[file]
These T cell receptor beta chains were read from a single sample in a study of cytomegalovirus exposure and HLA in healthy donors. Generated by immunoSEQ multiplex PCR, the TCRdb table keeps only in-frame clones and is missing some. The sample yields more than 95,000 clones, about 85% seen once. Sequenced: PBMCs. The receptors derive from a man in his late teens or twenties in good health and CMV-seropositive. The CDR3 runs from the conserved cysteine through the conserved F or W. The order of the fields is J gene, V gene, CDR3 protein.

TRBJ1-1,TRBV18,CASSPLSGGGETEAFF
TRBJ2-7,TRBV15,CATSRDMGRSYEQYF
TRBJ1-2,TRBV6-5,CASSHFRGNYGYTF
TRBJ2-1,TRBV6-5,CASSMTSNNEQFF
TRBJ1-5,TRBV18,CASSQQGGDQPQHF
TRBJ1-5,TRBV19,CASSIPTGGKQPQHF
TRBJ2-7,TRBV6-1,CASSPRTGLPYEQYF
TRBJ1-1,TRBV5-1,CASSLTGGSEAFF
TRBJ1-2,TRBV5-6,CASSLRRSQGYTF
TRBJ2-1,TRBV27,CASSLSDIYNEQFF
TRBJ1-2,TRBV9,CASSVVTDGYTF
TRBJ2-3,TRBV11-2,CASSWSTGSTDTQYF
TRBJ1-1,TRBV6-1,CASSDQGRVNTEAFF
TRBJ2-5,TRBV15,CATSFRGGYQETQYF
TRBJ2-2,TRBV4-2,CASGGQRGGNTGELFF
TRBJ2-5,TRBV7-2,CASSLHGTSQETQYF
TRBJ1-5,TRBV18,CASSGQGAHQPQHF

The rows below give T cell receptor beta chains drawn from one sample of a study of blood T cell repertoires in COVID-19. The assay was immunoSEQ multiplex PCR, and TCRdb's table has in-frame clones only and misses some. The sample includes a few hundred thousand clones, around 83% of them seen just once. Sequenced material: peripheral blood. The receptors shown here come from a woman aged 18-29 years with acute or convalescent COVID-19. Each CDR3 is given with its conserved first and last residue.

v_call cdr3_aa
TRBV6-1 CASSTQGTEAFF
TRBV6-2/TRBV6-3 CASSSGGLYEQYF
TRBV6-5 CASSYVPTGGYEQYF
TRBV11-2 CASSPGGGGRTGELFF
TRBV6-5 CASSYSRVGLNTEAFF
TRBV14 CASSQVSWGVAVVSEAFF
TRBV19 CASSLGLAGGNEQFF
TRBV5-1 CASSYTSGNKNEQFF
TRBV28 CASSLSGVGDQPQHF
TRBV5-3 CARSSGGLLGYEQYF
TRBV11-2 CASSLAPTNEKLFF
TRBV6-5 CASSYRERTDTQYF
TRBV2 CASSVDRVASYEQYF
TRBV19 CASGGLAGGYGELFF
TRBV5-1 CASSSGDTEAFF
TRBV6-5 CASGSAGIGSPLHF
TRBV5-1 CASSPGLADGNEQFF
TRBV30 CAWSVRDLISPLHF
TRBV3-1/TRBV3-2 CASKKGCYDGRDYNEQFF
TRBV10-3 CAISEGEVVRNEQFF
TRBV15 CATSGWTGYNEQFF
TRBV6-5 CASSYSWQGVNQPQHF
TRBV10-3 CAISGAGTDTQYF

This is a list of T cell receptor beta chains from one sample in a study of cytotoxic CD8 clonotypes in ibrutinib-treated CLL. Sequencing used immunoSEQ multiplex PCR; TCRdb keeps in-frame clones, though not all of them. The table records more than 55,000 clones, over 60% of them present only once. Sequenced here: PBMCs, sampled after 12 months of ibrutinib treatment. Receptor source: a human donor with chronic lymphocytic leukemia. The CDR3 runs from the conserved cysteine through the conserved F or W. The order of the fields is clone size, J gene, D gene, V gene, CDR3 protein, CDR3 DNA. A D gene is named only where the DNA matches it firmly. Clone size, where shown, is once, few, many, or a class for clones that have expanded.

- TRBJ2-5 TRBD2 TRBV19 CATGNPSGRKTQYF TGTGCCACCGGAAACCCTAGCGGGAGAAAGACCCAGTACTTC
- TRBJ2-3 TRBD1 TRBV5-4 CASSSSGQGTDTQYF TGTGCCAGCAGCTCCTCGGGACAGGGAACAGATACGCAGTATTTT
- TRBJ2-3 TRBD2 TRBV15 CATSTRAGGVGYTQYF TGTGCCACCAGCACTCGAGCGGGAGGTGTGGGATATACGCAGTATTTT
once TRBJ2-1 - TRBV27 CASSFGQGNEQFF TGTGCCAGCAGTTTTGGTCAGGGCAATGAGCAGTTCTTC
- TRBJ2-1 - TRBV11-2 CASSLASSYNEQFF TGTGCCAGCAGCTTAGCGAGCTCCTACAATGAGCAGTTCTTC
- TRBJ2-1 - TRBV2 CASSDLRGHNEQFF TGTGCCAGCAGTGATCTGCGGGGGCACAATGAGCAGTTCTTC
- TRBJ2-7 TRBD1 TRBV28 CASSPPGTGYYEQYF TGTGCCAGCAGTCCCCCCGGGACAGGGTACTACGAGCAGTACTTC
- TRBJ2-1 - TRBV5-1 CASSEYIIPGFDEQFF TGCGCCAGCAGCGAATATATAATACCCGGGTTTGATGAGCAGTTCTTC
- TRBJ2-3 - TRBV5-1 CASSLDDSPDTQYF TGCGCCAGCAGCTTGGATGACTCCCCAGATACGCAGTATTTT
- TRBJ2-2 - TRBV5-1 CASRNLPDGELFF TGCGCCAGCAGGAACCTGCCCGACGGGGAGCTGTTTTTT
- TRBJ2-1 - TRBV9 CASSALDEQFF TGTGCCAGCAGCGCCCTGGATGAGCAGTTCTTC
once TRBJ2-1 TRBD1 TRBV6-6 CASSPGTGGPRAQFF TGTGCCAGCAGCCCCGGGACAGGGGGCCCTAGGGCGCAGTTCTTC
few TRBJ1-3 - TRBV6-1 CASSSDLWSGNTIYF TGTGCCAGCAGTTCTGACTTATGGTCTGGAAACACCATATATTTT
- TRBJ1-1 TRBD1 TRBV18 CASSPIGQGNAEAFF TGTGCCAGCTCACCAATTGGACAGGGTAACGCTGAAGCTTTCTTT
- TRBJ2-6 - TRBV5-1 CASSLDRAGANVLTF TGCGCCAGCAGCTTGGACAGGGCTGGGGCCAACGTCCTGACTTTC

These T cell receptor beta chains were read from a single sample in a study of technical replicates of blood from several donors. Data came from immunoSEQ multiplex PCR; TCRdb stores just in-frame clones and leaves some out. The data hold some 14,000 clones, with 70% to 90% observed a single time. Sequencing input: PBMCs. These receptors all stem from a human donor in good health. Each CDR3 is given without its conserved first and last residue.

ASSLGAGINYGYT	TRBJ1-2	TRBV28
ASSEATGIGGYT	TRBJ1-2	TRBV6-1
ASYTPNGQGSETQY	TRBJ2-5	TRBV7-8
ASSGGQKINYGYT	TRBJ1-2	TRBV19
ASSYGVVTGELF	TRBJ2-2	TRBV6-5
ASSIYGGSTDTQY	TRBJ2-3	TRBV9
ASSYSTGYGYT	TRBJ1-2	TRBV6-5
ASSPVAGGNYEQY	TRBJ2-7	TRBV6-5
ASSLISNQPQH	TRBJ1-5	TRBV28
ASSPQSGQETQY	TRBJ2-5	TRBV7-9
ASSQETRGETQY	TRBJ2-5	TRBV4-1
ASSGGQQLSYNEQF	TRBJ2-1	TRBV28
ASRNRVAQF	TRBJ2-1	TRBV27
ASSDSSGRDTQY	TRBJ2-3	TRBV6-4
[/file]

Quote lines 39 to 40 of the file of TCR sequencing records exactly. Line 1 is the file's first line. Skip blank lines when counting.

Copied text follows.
TRBV3-1/TRBV3-2 CASKKGCYDGRDYNEQFF
TRBV10-3 CAISEGEVVRNEQFF